Organized by the Benjamin Franklin Tercentenary, Philadelphia, in cooperation with the American Library Association (ALA) Public Programs Office, “Benjamin Franklin: In Search of a Better World” was made possible by a major grant from the National Endowment for the Humanities (NEH): great ideas brought to life. This exhibit is also supported by a grant from the Alabama Humanities Foundation, a state program of The National Endowment for the Humanities. The traveling exhibit is based upon a major exhibit developed by the Benjamin Franklin Tercentenary, which has traveled to major cities in the United States and abroad. The Benjamin Franklin Tercentenary is a nonprofit organization established through a major grant from The Pew Charitable Trusts to educate the public about Franklin’s enduring legacy.

“Benjamin Franklin: In Search of a Better World” draws upon original documents in the collections of the American Philosophical Society, The Franklin Institute, the Library Company of Philadelphia, the Philadelphia Museum of Art, and the University of Pennsylvania, other museums and libraries, and private collectors. Photographs of handwritten and printed documents, objects owned by Franklin, maps, paintings and drawings provide a colorful background for Franklin’s story. The traveling exhibition was curated by Rosalind Remer, Ph.D., executive director of the Benjamin Franklin Tercentenary, and Page Talbott, Ph.D., Associate Director of the Benjamin Franklin Tercentenary and chief curator of the original “Benjamin Franklin: In Search of a Better World” exhibition.

The library is sponsoring free programs and other events for the public in connection with the exhibition. Contact Sandi Lee at 226-3742 or slee@bham.lib.al.us, or visit http://www.bplonline.org/ for more information.

“Benjamin Franklin: In Search of a Better World” will be on display at the library until the end of February 2009.

Wednesday, December 10, 2008

Library Confessions: Pay Fines Online

Paying late charges online is convenient, fast and easy!

Access your account.
Click on any unpaid fines and bills.
Click pay online.

Click here for more information.

Brown Bag Program ~ A Touch of Piano

anthony pattin
Dr. Anthony Pattin, Professor of Music at the University of Montevallo and Director of Music at Chapel In The Pines Presbyterian Church, will present a diverse program of music performed on the piano. This program will feature the music of Bach, Liszt, Brahms, and Ravel, as well as hymn tunes, popular standards, and some holiday favorites. Come and enjoy the artistry of this talented and gifted pianist. Wednesday, December 17, noon.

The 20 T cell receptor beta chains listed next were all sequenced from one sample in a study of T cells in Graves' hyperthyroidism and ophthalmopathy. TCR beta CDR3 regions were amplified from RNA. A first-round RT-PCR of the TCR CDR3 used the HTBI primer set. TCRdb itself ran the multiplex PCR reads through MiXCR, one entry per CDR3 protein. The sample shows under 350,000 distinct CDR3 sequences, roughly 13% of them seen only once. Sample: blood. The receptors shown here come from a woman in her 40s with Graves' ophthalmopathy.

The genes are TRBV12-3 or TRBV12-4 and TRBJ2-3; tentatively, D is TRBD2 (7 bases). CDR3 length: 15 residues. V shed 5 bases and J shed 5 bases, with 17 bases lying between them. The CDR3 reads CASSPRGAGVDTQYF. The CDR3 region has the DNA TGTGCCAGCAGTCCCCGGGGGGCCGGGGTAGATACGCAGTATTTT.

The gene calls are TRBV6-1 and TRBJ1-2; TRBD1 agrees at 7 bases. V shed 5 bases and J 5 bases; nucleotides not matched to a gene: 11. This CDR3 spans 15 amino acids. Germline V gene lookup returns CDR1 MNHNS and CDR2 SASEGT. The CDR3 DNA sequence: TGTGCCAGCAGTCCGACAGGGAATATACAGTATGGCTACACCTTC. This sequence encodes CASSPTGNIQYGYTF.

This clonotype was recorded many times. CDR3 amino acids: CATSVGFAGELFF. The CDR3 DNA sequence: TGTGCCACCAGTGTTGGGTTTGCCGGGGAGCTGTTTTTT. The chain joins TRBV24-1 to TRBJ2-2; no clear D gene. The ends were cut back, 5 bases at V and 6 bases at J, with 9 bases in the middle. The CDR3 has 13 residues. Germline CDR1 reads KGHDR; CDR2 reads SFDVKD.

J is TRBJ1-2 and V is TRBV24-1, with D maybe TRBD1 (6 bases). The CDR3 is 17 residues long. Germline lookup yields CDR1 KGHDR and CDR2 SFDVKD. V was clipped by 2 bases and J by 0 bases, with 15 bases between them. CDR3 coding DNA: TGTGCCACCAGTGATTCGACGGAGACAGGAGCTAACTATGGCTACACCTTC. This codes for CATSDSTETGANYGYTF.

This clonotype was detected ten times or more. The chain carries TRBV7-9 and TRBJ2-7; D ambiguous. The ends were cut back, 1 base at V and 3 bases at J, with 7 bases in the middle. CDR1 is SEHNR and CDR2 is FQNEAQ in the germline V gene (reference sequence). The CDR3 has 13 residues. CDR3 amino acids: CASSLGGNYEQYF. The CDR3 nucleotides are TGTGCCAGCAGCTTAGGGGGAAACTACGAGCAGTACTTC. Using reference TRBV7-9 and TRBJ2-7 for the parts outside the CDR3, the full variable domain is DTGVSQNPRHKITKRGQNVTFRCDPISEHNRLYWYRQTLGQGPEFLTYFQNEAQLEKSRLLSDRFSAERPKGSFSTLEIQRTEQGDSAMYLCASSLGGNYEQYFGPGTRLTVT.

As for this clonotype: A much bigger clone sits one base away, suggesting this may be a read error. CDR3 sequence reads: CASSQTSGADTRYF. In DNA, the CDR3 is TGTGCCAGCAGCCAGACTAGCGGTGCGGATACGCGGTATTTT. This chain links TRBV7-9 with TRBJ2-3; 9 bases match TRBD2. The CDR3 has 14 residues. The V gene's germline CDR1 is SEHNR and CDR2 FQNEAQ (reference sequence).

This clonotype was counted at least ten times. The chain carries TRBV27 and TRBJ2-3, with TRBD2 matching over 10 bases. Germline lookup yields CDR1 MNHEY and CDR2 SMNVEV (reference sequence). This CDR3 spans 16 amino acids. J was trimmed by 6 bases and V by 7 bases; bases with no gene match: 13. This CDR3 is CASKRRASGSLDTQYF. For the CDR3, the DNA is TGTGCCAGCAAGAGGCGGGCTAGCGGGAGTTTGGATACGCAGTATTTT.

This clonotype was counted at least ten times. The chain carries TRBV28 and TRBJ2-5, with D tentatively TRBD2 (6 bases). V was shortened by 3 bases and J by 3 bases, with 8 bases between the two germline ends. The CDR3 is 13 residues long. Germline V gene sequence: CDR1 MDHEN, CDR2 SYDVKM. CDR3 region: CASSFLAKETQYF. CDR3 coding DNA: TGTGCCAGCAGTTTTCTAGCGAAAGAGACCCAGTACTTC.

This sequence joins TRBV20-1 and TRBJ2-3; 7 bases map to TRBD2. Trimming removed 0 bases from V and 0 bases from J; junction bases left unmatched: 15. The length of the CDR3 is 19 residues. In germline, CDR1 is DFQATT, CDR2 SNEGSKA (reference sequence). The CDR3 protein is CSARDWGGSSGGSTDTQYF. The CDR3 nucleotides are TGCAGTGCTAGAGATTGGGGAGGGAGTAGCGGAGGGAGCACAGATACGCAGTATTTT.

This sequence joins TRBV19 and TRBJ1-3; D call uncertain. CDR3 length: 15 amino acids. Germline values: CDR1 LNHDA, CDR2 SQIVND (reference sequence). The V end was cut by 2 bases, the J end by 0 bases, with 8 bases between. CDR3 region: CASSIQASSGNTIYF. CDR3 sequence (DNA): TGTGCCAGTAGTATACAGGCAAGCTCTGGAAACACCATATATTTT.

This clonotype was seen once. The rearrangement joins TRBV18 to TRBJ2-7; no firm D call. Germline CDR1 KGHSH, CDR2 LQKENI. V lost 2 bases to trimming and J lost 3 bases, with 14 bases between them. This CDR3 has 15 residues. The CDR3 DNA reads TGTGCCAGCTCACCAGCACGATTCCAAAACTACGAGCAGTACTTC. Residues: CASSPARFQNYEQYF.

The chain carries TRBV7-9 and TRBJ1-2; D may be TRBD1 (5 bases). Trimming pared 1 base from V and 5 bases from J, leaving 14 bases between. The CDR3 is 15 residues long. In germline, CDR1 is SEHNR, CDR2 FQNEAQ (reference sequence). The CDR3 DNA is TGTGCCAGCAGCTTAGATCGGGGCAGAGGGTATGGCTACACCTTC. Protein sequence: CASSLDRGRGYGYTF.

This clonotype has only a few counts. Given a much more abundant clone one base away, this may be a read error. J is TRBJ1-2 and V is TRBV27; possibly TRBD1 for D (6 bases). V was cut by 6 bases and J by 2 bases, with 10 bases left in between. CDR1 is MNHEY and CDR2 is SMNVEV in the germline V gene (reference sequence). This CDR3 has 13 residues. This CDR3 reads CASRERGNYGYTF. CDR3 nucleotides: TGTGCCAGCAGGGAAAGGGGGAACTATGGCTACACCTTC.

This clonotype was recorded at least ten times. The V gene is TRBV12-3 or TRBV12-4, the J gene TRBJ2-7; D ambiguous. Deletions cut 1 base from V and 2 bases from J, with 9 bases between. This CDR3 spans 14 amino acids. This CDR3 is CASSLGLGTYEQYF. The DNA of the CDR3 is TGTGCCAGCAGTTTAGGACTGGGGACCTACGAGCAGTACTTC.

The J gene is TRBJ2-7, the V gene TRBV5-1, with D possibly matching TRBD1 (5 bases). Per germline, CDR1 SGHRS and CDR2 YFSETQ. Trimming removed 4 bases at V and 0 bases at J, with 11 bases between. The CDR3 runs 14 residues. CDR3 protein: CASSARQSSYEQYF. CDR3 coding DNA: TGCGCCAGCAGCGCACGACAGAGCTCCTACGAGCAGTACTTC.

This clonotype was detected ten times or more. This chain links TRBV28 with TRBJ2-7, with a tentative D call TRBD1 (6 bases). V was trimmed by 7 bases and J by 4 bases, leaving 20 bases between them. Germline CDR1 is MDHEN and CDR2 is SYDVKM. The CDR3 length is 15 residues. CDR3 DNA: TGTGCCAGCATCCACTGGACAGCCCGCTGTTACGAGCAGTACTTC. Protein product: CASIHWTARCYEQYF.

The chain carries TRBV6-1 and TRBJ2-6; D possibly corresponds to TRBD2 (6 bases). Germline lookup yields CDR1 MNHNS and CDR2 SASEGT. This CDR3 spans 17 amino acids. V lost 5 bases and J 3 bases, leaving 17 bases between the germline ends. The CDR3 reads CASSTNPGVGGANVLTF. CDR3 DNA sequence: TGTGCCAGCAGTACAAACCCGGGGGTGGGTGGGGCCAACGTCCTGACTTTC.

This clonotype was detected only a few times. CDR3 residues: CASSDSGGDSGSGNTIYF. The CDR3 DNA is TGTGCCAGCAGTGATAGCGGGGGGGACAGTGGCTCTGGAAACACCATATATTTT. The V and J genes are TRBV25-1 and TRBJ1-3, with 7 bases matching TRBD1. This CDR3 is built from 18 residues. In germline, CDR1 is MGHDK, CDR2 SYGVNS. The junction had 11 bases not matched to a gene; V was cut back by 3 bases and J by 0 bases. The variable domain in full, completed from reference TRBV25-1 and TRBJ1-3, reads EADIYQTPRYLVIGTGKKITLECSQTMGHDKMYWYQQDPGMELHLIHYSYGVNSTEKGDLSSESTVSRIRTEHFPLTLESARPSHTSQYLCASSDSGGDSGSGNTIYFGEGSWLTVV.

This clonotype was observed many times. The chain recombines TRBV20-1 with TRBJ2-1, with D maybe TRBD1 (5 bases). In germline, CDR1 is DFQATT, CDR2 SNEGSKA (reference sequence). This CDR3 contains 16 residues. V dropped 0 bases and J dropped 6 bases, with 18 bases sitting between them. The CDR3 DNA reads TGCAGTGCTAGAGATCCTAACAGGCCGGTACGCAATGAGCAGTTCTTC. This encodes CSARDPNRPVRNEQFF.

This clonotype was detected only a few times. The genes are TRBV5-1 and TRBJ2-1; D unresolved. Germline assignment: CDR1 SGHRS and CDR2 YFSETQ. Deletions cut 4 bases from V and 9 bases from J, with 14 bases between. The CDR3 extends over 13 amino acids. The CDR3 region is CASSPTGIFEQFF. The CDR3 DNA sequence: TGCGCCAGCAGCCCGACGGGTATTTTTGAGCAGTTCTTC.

brown bag imageFeed your body and mind at BPL's Brown Bag Programs. You bring the lunch and we'll bring the drinks. Wednesdays at noon in the Arrington Auditorium located on the 3rd floor of the Linn-Henley Research Library, 2100 Park Place.

Tuesday, December 09, 2008

Birmingham Native Odetta Dies at 77

OdettaOdetta, a singer whose voice resonated throughout the Civil Rights Movement, died on December 2nd in Manhattan at the age of 77. According to her manager, she had been hoping to perform at the inauguration of President-Elect Barack Obama. With a career that spanned decades, Odetta has influenced a generation of musicians. In fact, her solo debut album, Sings Ballads and Blues (1956), is cited by Bob Dylan as one of the reasons he switched to acoustic guitar.

Odetta was born December 31, 1930 in Birmingham, AL. In 1937, her family moved to Los Angeles and she began taking music lessons at the age of 13. Although she performed in musical theater after high school, her introduction to the West Coast folk music scene changed the direction of her career. She made quite a name for herself performing in clubs on the West Coast and in 1953, traveled to New York to perform at the famous Blue Angel folk club. In 1954, she recorded her first album, The Tin Angel, with Larry Mohr. During her most active decade, the 1960s, she released 16 albums and became heavily involved in the Civil Rights Movement. She marched in Selma with Dr. Martin Luther King, Jr. and performed at the 1963 March on Washington. She continued to record for decades, releasing her final album, Gonna Let It Shine, in 2005. This album received a Grammy nomination for Best Traditional Folk Album.

Her storied career brought her several awards. In 1972, she received the Duke Ellington Fellowship Award along with Paul Robeson, Marian Anderson, and Eubie Blake. During the 1980s, the National Music Council awarded her with the American Eagle Award. In 1999, she received the National Medal of Arts from President Bill Clinton, the highest award given to artists by the United States Government.

Sunday, December 07, 2008

Birmingham African-American Genealogy Study Group Meeting

the bennett family of gees bend
The Bennett Family of Gee's Bend, 1971-1980
Photo courtesy of BPL Digital Collections

The staff of the Southern History Department will be on hand to assist African Americans in family research. Sunday, December 14, 3:00-5:00 p.m. on the first floor of the Linn-Henley Research Library. For more information call 226-3665.

Thursday, December 04, 2008

BPL @ Night presents An Evening with Foxxy Fatts